Voyage to Skopje: 1st Macedonian Film Festival
The rise of national cinema in the Balkan region over the past decade should be heartening to serious film lovers and anyone with even a vague knowledge of the bloody conflicts that engulfed Bosnia, Serbia, Kosovo, and neighboring precincts after the breakup of Tito’s Yugoslavia in the 1990s. Of these, perhaps the Republic of Macedonia has been the most active, in terms of film production, as well as the most visible on the world festival circuit. Now, under the auspices of the Macedonian Film Fund and International Film Circuit, New Yorkers have a chance to sample recent work (and a few classics) by some of the nation’s brightest talents during the First Macedonian Film Festival at Village East Cinemas, November 20-23.
“The Republic of Macedonia, despite being a relatively new country, only formally recognized as an independent nation in 1991, has become, through its cinema, a “melting pot” of the region’s mixed cultural diversity – Albanian, Greek, Serbian, Bulgarian, Bosnian, Kosovar and Croatian,” says Wendy Lidell, president of International Film Circuit, in the press release. “The films featured in The Macedonian Film Festival have been selected to shine a light on this culturally rich nation and as a declaration of its artistic independence. It is this independent spirit that we hope will appeal to all New Yorkers. Hopefully, the festival will find a home here.”
Among the offerings are Teona Strugar Mitevska’s I Am From Titov Veles (2008), the opening night film and Macedonia’s official Oscar submission this year, about a turbulent relationship between three sisters. Also on tap is Sergej Stanojkovski’s Kontakt (2005), written by Gordan Mihic (Time of the Gypsies), which tells the story of a troubled man and woman who cross paths after leaving state institutions (one psychiatric, the other carceral) on the same day. Kiril Cenevski’s Black Seed (1971), about ethnic Greeks who were deported to concentration camps after the 1946 civil war, is a landmark of Macedonian cinema, and is paired with Stole Popov’s Dae, a 16-minute doc on Gypsy lifeways.
The closing night film (and one of the few I’ve had a chance to screen) is Milcho Manchevski’s Oscar-nominated Before the Rain (1994), perhaps the most celebrated motion picture in the national archive. (Criterion released its own edition back in June.) Essentially a triptych with a temporal twist, the film engages fitfully with Macedonia’s history via the story of a young Orthodox monk (Claire Denis regular Gregoire Colin) who breaks his vow of silence to shelter an Albanian girl fleeing a murderous mob. Far away in London, a married editor’s conflicted romance with hirsute photographer Aleksandr (Rade Serbedzija) spurs his return home for the first time in 20 years, as he attempts to make sense of the violence wracking Macedonia. The film’s presiding metaphor, about “a circle that is not round,” concerns both the nature of fate and a more philosophical, almost Vician sense of historical time. But Mancehveski’s stunning camerawork and gorgeously saturated visuals, married to a haunting, well-told story of displacement and return, are what likely won over the Venice jury that awarded this film the Golden Lion. See it on the big screen if you can.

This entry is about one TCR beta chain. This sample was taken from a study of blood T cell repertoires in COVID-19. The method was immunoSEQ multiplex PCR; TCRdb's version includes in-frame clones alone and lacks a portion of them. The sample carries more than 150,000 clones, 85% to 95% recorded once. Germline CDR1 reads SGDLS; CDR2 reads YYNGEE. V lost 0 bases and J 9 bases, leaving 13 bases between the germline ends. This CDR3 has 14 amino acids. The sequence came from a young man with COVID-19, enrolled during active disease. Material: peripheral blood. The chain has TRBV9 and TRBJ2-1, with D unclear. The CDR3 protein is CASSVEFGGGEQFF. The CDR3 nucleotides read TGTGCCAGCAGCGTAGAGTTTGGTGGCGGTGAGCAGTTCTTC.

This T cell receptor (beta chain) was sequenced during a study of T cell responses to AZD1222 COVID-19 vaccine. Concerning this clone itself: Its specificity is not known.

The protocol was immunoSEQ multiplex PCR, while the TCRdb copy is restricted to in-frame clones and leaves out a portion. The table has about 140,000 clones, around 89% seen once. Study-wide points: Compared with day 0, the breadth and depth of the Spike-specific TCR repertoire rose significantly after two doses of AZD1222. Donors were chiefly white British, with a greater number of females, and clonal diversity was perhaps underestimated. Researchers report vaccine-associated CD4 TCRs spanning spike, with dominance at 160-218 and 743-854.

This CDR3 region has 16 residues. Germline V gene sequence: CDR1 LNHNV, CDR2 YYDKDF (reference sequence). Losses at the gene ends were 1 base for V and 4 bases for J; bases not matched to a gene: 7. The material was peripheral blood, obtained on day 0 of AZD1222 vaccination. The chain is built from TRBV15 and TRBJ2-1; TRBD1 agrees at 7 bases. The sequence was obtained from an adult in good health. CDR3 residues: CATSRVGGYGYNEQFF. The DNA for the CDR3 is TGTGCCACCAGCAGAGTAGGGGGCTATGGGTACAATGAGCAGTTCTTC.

Less impressive is Svetozar Ristovski’s Mirage, a film I saw and reviewed for Time Out a couple of years ago. As I wrote then, Ristovski’s debut “brings to mind anti-feel-good movies like Lilya 4 Ever or Los Olvidados, tracking the sullying of quiet, coy Marko (Kovacevic) from an A student into a homeless, 12-year-old criminal delinquent. Tortured by a vicious gang of hooligans and invisible to his barbarically dysfunctional family, Marko soaks up the encouragement of his teacher (Nadarevic), who stokes his faith in escaping to Paris via a poetry competition, but hardens into a disillusioned miscreant after life deals him one lousy hand after another.”
The film’s thinly veiled Nietzschean sentiments—announced in an epigraph (oh, how often the great German philosopher’s words are used to ill purpose)—and its brutal, school-shooting denouement try to allegorize harsh realities within present-day Macedonia, but made me feel the wrist-slashing emptiness of the filmmaker’s nihilistic attitudes toward life and society more than that of the reality he presumably wanted to illuminate. Marko’s fateful “encounter” with an imagined outlaw is part schizoid break, part power fantasy, but the end result of his newfound strength—an explosive assault against hope or the possibility of an alternate future (i.e. “Paris”)—is homicidal self-annihilation. What’s left to argue if an filmmaker bluntly equates both underdog humility and ubermensch overcoming with dead-end misery?
For more information on the First Macedonian Film Festival in New York, attending talent, and Q&A or screening times, click here.